H.H. Cohn, "The Proof in Biblical and Talmudical Law", in La Preuve en Droit, ed. C. Perelman and P. Foriers (Bruxelles: E. Bruylant, 1981), 77-98. - This article surveys the biblical modes of proof, rabbinic rules of cross-examination and of the qualifications required of witnesses, and presumptions and other devices mitigating the heavy burden of proof (two eye-witnesses). (B.S.J.)

D. Daube, Witnesses in Bible and Talmud, Oxford: Oxford Centre for Postgraduate Hebrew Studies, 1986, Pp. 39 (Oxford Centre Papers). - This booklet also contains C. Carmichael, "Biblical Laws of Talion".

Eryl W. Davies, "The Meaning of pi senayim in Deuteronomy xxi 17", VT 36 (1986), 341-347; see OTA 10/1 (1987), no.196.

H. Hefetz, "The Status of Litigants in the Jewish Law of Evidence", (Heb.), Diné Israel 13-14 (1986-1988), 69-89. - The litigant plays an important part in the Jewish law of evidence, and in certain areas, the proceedings may be conducted solely on the basis of the litigant's arguments. The author illustrates this thesis with various examples from the Talmud and Codes, and deals at length with the two rules: "A litigant's confession is equivalent to one hundred witnesses", and "The burden of proof is upon the claimant." Other legal institutions dealt with are the rules for evaluating the evidentiary weight of confessions, the "miggo" presumption and the oath designed to instil the fear of God into the hearts of the litigants. According to the author, Jewish law is equipped with all the juridical tools necessary for ascertaining the truth in any legal proceeding. (D.B.S.)

H. Hefetz, "The Role of Evidence in the Halakhah" (Heb.), Diné Israel 9 (1978-1980), 51-85. - The article pinpoints the unique role played by the evidence of witnesses in Jewish law. According to Hefetz, the role of witnesses is purely evidentiary and entirely independent of the question of establishing the truth. The witness functions as an aid to the judge in arriving at his decision when the standard forms of proof are insufficient to tip the scale in favour of one or other of the litigants. In the same way that the judge must possess various qualifications in order to fulfill his role, the witness must answer to certain requirements before entering the special proof-category of testimony in Jewish law. (Y.S.K.)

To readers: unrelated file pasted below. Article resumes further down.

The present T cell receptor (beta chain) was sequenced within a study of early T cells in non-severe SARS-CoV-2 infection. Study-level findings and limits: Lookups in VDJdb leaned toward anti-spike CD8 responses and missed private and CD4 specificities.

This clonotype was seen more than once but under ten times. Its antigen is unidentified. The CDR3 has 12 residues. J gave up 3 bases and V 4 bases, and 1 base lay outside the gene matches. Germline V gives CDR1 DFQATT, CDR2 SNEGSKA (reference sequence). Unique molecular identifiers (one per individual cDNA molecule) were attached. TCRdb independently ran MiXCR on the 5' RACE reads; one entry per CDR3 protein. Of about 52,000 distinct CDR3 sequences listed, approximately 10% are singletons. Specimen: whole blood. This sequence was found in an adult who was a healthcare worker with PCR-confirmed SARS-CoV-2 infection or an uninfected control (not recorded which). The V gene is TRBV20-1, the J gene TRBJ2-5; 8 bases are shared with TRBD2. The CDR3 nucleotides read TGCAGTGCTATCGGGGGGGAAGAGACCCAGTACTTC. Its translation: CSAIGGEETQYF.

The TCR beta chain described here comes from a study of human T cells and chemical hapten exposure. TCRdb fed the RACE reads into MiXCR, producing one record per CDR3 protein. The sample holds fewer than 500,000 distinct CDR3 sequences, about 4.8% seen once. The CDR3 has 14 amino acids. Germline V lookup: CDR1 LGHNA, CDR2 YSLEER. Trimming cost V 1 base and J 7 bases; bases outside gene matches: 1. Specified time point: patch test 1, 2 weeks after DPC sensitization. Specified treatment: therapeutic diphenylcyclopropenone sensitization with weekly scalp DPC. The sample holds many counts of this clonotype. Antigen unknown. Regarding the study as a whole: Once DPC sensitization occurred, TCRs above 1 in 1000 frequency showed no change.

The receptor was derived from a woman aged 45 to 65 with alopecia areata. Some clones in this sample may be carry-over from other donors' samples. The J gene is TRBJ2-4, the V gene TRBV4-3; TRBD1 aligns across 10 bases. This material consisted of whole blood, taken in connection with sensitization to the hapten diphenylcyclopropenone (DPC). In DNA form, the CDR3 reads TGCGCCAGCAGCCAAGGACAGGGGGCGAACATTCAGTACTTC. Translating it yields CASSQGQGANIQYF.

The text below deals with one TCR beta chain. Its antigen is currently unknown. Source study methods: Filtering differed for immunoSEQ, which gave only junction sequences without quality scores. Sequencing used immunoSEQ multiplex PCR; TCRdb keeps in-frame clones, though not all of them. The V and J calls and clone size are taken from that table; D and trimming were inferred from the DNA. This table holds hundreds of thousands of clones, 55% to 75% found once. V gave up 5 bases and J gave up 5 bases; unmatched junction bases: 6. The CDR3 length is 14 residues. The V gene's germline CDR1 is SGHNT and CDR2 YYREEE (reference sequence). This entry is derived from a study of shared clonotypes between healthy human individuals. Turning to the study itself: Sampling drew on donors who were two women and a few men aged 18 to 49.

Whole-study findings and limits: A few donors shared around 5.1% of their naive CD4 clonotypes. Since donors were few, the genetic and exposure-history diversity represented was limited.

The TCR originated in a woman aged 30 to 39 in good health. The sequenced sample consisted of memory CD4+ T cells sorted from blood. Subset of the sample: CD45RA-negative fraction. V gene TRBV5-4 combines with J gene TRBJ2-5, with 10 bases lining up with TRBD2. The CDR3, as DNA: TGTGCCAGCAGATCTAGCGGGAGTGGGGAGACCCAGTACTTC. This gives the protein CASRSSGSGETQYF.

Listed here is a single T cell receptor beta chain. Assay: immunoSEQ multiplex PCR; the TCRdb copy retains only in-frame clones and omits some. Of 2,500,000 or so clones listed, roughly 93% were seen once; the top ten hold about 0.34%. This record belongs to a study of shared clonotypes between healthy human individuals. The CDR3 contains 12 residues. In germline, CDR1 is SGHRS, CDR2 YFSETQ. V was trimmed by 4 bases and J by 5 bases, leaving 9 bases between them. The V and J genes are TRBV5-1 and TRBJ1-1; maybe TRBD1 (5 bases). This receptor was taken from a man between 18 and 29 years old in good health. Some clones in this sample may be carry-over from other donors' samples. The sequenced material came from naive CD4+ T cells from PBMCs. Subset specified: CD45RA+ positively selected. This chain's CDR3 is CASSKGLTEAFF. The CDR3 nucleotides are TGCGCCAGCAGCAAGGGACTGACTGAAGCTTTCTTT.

Paul G. Mosca, "Once Again the Heavenly Witness of Psalm 89:38", JBL 105 (1986), 27-37; see OTA 9/3 (1986), no.820.

N. Rakover, Edut bishevu'ah, Jerusalem: Ministry of Justice, l980, Pp. 69 (Sidrat mehkarim usekirot bamishpat ha'ivri, 56); see KS 59/4 no. 6977.

Eliav Shochetman, "The Witness for the State in Jewish Law" (Heb), Mishpatim 11 (1981), 139-179. - Evidence proferred against accused by an accessory to crime in return for guaranteed immunity raises a problem of acceptability in substantive Jewish evidentiary Law for testimony proferred in return for immunity is potentially biased, thus invalid. S contends that since self incriminatory evidence is invalid insofar as it relates to the accused in Jewish Law, thus in cases where the accessory is only witness, the promise of immunity is unnecessary. It becomes necessary however either in cases where conviction of the witness is already secured by additional testimony and the witness refuses to supply the necessary testimony for conviction of the accused, or in cases where inherent judicial discretion allows self incrimination. The promise of immunity in these cases, though necessary as a means of procuring convicting evidence against the accused, also renders evidence invalid. S contends that in such cases, the Judge has inherent judicial discretion to relax formal evidential rules subject to basic considerations of reliability common to all systems. The preferred method however is that of an official ammendation (Takanah) validating evidence rendered by the State witness in return for immunity. (M.J.P.)

B. Susser, "Worthless Confessions: The Torah Approach", New Law Journal 130 (1980), 1056-57. - Under Jewish law, confessions are inadmissible as evidence of guilt. Susser prefers this to a system in which "voluntary" confessions are admissible. Where confessions may be used, he argues, police will try to obtain them - that is itself problematic. Where police have used or threatened harm, they may be able to persuade a jury otherwise. And even without such abuses, innocent people may incriminate themselves due to skilful interrogation, the intimidation inherent in the setting, or the power of suggestion. These dangers are even greater for those of lower intelligence. Susser indicates that "modern society" might profitably consider the Jewish approach. (D.H.P.)

H. van Vliet, Did Greek-Roman-Hellenistic law know the exclusion of the single witness?, Franeker: T. Wever, l980, Pp. 60; see KS 57/3-4 no. 3148.



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